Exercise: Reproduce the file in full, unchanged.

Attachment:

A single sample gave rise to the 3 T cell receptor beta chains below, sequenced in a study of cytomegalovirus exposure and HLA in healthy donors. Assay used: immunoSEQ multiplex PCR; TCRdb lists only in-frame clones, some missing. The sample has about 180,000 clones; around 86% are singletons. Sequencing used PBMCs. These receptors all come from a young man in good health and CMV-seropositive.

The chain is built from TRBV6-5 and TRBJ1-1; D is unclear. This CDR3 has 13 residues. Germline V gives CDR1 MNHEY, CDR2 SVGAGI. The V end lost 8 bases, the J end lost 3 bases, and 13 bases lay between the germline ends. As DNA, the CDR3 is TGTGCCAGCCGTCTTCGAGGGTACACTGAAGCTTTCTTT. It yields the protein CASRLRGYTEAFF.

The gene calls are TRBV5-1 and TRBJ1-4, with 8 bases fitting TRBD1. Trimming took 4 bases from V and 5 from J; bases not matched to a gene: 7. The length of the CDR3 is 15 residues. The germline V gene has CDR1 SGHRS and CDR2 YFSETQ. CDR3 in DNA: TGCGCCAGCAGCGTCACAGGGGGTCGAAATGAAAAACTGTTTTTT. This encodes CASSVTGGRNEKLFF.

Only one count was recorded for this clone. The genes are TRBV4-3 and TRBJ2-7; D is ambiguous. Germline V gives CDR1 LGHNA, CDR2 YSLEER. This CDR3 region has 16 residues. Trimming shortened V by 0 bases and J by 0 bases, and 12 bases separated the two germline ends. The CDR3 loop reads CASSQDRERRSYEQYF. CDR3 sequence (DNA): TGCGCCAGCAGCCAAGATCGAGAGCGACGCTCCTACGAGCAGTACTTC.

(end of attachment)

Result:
A single sample gave rise to the 3 T cell receptor beta chains below, sequenced in a study of cytomegalovirus exposure and HLA in healthy donors. Assay used: immunoSEQ multiplex PCR; TCRdb lists only in-frame clones, some missing. The sample has about 180,000 clones; around 86% are singletons. Sequencing used PBMCs. These receptors all come from a young man in good health and CMV-seropositive.

The chain is built from TRBV6-5 and TRBJ1-1; D is unclear. This CDR3 has 13 residues. Germline V gives CDR1 MNHEY, CDR2 SVGAGI. The V end lost 8 bases, the J end lost 3 bases, and 13 bases lay between the germline ends. As DNA, the CDR3 is TGTGCCAGCCGTCTTCGAGGGTACACTGAAGCTTTCTTT. It yields the protein CASRLRGYTEAFF.

The gene calls are TRBV5-1 and TRBJ1-4, with 8 bases fitting TRBD1. Trimming took 4 bases from V and 5 from J; bases not matched to a gene: 7. The length of the CDR3 is 15 residues. The germline V gene has CDR1 SGHRS and CDR2 YFSETQ. CDR3 in DNA: TGCGCCAGCAGCGTCACAGGGGGTCGAAATGAAAAACTGTTTTTT. This encodes CASSVTGGRNEKLFF.

Only one count was recorded for this clone. The genes are TRBV4-3 and TRBJ2-7; D is ambiguous. Germline V gives CDR1 LGHNA, CDR2 YSLEER. This CDR3 region has 16 residues. Trimming shortened V by 0 bases and J by 0 bases, and 12 bases separated the two germline ends. The CDR3 loop reads CASSQDRERRSYEQYF. CDR3 sequence (DNA): TGCGCCAGCAGCCAAGATCGAGAGCGACGCTCCTACGAGCAGTACTTC.